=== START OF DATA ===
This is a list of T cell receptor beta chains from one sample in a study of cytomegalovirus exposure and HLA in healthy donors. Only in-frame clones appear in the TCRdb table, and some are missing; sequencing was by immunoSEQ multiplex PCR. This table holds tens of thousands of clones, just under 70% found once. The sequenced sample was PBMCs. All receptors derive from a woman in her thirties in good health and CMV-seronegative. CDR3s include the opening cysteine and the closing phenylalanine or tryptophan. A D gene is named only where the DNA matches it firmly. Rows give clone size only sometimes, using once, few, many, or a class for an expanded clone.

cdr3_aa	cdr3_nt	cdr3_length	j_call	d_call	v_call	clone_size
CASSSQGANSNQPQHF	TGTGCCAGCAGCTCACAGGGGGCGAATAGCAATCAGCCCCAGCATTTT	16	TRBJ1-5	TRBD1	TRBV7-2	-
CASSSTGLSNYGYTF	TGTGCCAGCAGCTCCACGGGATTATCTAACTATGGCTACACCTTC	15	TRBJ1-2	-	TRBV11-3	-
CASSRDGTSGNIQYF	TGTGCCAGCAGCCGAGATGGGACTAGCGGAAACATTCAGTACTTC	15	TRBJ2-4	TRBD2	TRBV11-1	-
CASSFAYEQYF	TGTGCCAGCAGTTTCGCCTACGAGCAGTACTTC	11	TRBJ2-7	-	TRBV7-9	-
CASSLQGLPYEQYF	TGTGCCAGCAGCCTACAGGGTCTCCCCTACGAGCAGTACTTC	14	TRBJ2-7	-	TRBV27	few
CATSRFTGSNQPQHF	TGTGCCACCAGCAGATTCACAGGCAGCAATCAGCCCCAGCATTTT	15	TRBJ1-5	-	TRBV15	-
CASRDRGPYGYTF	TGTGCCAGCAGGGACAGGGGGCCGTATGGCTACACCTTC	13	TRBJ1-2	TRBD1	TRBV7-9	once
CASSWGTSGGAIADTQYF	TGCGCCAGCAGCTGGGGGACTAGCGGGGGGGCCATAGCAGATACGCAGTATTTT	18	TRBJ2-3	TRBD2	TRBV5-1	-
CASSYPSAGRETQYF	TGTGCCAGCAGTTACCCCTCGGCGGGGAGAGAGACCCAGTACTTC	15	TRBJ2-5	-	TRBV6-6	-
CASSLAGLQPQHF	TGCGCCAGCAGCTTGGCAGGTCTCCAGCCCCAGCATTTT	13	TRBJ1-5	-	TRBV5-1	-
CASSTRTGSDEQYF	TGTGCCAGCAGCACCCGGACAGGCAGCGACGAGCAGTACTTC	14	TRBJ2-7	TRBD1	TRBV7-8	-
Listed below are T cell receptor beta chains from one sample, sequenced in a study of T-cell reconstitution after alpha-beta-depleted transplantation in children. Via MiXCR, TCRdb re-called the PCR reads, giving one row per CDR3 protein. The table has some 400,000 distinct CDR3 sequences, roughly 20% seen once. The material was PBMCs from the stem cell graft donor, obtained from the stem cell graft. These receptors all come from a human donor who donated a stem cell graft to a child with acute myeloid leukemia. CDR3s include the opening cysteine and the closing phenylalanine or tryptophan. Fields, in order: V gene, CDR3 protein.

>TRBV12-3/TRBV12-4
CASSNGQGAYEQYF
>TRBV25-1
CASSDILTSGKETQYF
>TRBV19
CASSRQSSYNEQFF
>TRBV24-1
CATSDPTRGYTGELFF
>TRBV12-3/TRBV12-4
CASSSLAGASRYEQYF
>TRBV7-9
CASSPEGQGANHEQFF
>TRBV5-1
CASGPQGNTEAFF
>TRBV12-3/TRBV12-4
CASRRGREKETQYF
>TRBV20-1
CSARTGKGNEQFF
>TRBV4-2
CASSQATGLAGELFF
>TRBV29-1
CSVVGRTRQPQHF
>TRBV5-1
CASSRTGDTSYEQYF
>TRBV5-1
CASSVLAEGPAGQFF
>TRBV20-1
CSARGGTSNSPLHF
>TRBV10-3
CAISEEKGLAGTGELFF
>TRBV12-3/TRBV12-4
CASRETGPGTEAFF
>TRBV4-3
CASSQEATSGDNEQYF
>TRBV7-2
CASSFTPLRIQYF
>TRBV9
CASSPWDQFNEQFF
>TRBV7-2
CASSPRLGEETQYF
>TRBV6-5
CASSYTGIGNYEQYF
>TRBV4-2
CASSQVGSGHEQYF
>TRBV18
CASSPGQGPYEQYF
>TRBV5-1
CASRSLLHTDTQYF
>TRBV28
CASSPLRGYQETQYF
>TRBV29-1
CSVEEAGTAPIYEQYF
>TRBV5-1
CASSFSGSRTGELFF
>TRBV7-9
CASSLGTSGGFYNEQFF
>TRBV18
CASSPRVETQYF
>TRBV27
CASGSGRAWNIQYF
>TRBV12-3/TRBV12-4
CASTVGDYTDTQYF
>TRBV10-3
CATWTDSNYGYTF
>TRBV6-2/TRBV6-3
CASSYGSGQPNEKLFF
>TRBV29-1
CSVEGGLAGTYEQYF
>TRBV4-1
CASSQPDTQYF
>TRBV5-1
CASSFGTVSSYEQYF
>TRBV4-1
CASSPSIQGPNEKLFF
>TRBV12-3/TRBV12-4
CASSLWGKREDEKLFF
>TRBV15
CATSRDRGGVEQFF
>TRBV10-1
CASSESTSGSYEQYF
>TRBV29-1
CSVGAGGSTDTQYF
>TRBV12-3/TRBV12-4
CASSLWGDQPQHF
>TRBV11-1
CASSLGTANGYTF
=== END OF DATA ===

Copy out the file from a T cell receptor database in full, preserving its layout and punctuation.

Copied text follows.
This is a list of T cell receptor beta chains from one sample in a study of cytomegalovirus exposure and HLA in healthy donors. Only in-frame clones appear in the TCRdb table, and some are missing; sequencing was by immunoSEQ multiplex PCR. This table holds tens of thousands of clones, just under 70% found once. The sequenced sample was PBMCs. All receptors derive from a woman in her thirties in good health and CMV-seronegative. CDR3s include the opening cysteine and the closing phenylalanine or tryptophan. A D gene is named only where the DNA matches it firmly. Rows give clone size only sometimes, using once, few, many, or a class for an expanded clone.

cdr3_aa	cdr3_nt	cdr3_length	j_call	d_call	v_call	clone_size
CASSSQGANSNQPQHF	TGTGCCAGCAGCTCACAGGGGGCGAATAGCAATCAGCCCCAGCATTTT	16	TRBJ1-5	TRBD1	TRBV7-2	-
CASSSTGLSNYGYTF	TGTGCCAGCAGCTCCACGGGATTATCTAACTATGGCTACACCTTC	15	TRBJ1-2	-	TRBV11-3	-
CASSRDGTSGNIQYF	TGTGCCAGCAGCCGAGATGGGACTAGCGGAAACATTCAGTACTTC	15	TRBJ2-4	TRBD2	TRBV11-1	-
CASSFAYEQYF	TGTGCCAGCAGTTTCGCCTACGAGCAGTACTTC	11	TRBJ2-7	-	TRBV7-9	-
CASSLQGLPYEQYF	TGTGCCAGCAGCCTACAGGGTCTCCCCTACGAGCAGTACTTC	14	TRBJ2-7	-	TRBV27	few
CATSRFTGSNQPQHF	TGTGCCACCAGCAGATTCACAGGCAGCAATCAGCCCCAGCATTTT	15	TRBJ1-5	-	TRBV15	-
CASRDRGPYGYTF	TGTGCCAGCAGGGACAGGGGGCCGTATGGCTACACCTTC	13	TRBJ1-2	TRBD1	TRBV7-9	once
CASSWGTSGGAIADTQYF	TGCGCCAGCAGCTGGGGGACTAGCGGGGGGGCCATAGCAGATACGCAGTATTTT	18	TRBJ2-3	TRBD2	TRBV5-1	-
CASSYPSAGRETQYF	TGTGCCAGCAGTTACCCCTCGGCGGGGAGAGAGACCCAGTACTTC	15	TRBJ2-5	-	TRBV6-6	-
CASSLAGLQPQHF	TGCGCCAGCAGCTTGGCAGGTCTCCAGCCCCAGCATTTT	13	TRBJ1-5	-	TRBV5-1	-
CASSTRTGSDEQYF	TGTGCCAGCAGCACCCGGACAGGCAGCGACGAGCAGTACTTC	14	TRBJ2-7	TRBD1	TRBV7-8	-
Listed below are T cell receptor beta chains from one sample, sequenced in a study of T-cell reconstitution after alpha-beta-depleted transplantation in children. Via MiXCR, TCRdb re-called the PCR reads, giving one row per CDR3 protein. The table has some 400,000 distinct CDR3 sequences, roughly 20% seen once. The material was PBMCs from the stem cell graft donor, obtained from the stem cell graft. These receptors all come from a human donor who donated a stem cell graft to a child with acute myeloid leukemia. CDR3s include the opening cysteine and the closing phenylalanine or tryptophan. Fields, in order: V gene, CDR3 protein.

>TRBV12-3/TRBV12-4
CASSNGQGAYEQYF
>TRBV25-1
CASSDILTSGKETQYF
>TRBV19
CASSRQSSYNEQFF
>TRBV24-1
CATSDPTRGYTGELFF
>TRBV12-3/TRBV12-4
CASSSLAGASRYEQYF
>TRBV7-9
CASSPEGQGANHEQFF
>TRBV5-1
CASGPQGNTEAFF
>TRBV12-3/TRBV12-4
CASRRGREKETQYF
>TRBV20-1
CSARTGKGNEQFF
>TRBV4-2
CASSQATGLAGELFF
>TRBV29-1
CSVVGRTRQPQHF
>TRBV5-1
CASSRTGDTSYEQYF
>TRBV5-1
CASSVLAEGPAGQFF
>TRBV20-1
CSARGGTSNSPLHF
>TRBV10-3
CAISEEKGLAGTGELFF
>TRBV12-3/TRBV12-4
CASRETGPGTEAFF
>TRBV4-3
CASSQEATSGDNEQYF
>TRBV7-2
CASSFTPLRIQYF
>TRBV9
CASSPWDQFNEQFF
>TRBV7-2
CASSPRLGEETQYF
>TRBV6-5
CASSYTGIGNYEQYF
>TRBV4-2
CASSQVGSGHEQYF
>TRBV18
CASSPGQGPYEQYF
>TRBV5-1
CASRSLLHTDTQYF
>TRBV28
CASSPLRGYQETQYF
>TRBV29-1
CSVEEAGTAPIYEQYF
>TRBV5-1
CASSFSGSRTGELFF
>TRBV7-9
CASSLGTSGGFYNEQFF
>TRBV18
CASSPRVETQYF
>TRBV27
CASGSGRAWNIQYF
>TRBV12-3/TRBV12-4
CASTVGDYTDTQYF
>TRBV10-3
CATWTDSNYGYTF
>TRBV6-2/TRBV6-3
CASSYGSGQPNEKLFF
>TRBV29-1
CSVEGGLAGTYEQYF
>TRBV4-1
CASSQPDTQYF
>TRBV5-1
CASSFGTVSSYEQYF
>TRBV4-1
CASSPSIQGPNEKLFF
>TRBV12-3/TRBV12-4
CASSLWGKREDEKLFF
>TRBV15
CATSRDRGGVEQFF
>TRBV10-1
CASSESTSGSYEQYF
>TRBV29-1
CSVGAGGSTDTQYF
>TRBV12-3/TRBV12-4
CASSLWGDQPQHF
>TRBV11-1
CASSLGTANGYTF